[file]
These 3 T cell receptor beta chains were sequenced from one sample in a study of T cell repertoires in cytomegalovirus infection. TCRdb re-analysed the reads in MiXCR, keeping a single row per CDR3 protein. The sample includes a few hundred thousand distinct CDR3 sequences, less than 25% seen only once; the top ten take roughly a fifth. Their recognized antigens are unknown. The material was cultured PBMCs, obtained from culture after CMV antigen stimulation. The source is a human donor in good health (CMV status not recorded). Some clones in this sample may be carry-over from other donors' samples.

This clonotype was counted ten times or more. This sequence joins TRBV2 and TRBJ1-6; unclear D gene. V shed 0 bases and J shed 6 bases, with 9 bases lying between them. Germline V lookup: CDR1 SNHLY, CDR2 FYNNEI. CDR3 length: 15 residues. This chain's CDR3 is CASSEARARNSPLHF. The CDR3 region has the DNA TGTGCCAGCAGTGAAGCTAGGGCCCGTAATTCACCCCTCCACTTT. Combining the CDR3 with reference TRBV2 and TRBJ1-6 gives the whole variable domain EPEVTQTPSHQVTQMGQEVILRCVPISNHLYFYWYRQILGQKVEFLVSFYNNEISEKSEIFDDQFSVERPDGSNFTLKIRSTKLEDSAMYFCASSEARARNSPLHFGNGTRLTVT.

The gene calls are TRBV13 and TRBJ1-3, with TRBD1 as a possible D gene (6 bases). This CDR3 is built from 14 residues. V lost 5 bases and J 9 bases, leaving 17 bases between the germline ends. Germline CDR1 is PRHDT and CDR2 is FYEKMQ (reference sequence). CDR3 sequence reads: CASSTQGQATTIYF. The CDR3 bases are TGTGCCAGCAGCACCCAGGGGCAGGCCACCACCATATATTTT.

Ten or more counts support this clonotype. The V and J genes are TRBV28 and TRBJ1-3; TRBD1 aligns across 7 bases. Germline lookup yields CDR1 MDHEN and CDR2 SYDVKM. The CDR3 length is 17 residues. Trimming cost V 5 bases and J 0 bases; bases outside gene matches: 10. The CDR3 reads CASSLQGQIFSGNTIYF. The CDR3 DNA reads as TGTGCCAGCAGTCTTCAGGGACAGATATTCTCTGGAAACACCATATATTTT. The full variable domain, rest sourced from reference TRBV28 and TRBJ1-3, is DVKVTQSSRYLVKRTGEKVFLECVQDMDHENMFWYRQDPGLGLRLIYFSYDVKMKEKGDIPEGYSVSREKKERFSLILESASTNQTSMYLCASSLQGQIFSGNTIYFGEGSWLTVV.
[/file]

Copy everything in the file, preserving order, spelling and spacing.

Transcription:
These 3 T cell receptor beta chains were sequenced from one sample in a study of T cell repertoires in cytomegalovirus infection. TCRdb re-analysed the reads in MiXCR, keeping a single row per CDR3 protein. The sample includes a few hundred thousand distinct CDR3 sequences, less than 25% seen only once; the top ten take roughly a fifth. Their recognized antigens are unknown. The material was cultured PBMCs, obtained from culture after CMV antigen stimulation. The source is a human donor in good health (CMV status not recorded). Some clones in this sample may be carry-over from other donors' samples.

This clonotype was counted ten times or more. This sequence joins TRBV2 and TRBJ1-6; unclear D gene. V shed 0 bases and J shed 6 bases, with 9 bases lying between them. Germline V lookup: CDR1 SNHLY, CDR2 FYNNEI. CDR3 length: 15 residues. This chain's CDR3 is CASSEARARNSPLHF. The CDR3 region has the DNA TGTGCCAGCAGTGAAGCTAGGGCCCGTAATTCACCCCTCCACTTT. Combining the CDR3 with reference TRBV2 and TRBJ1-6 gives the whole variable domain EPEVTQTPSHQVTQMGQEVILRCVPISNHLYFYWYRQILGQKVEFLVSFYNNEISEKSEIFDDQFSVERPDGSNFTLKIRSTKLEDSAMYFCASSEARARNSPLHFGNGTRLTVT.

The gene calls are TRBV13 and TRBJ1-3, with TRBD1 as a possible D gene (6 bases). This CDR3 is built from 14 residues. V lost 5 bases and J 9 bases, leaving 17 bases between the germline ends. Germline CDR1 is PRHDT and CDR2 is FYEKMQ (reference sequence). CDR3 sequence reads: CASSTQGQATTIYF. The CDR3 bases are TGTGCCAGCAGCACCCAGGGGCAGGCCACCACCATATATTTT.

Ten or more counts support this clonotype. The V and J genes are TRBV28 and TRBJ1-3; TRBD1 aligns across 7 bases. Germline lookup yields CDR1 MDHEN and CDR2 SYDVKM. The CDR3 length is 17 residues. Trimming cost V 5 bases and J 0 bases; bases outside gene matches: 10. The CDR3 reads CASSLQGQIFSGNTIYF. The CDR3 DNA reads as TGTGCCAGCAGTCTTCAGGGACAGATATTCTCTGGAAACACCATATATTTT. The full variable domain, rest sourced from reference TRBV28 and TRBJ1-3, is DVKVTQSSRYLVKRTGEKVFLECVQDMDHENMFWYRQDPGLGLRLIYFSYDVKMKEKGDIPEGYSVSREKKERFSLILESASTNQTSMYLCASSLQGQIFSGNTIYFGEGSWLTVV.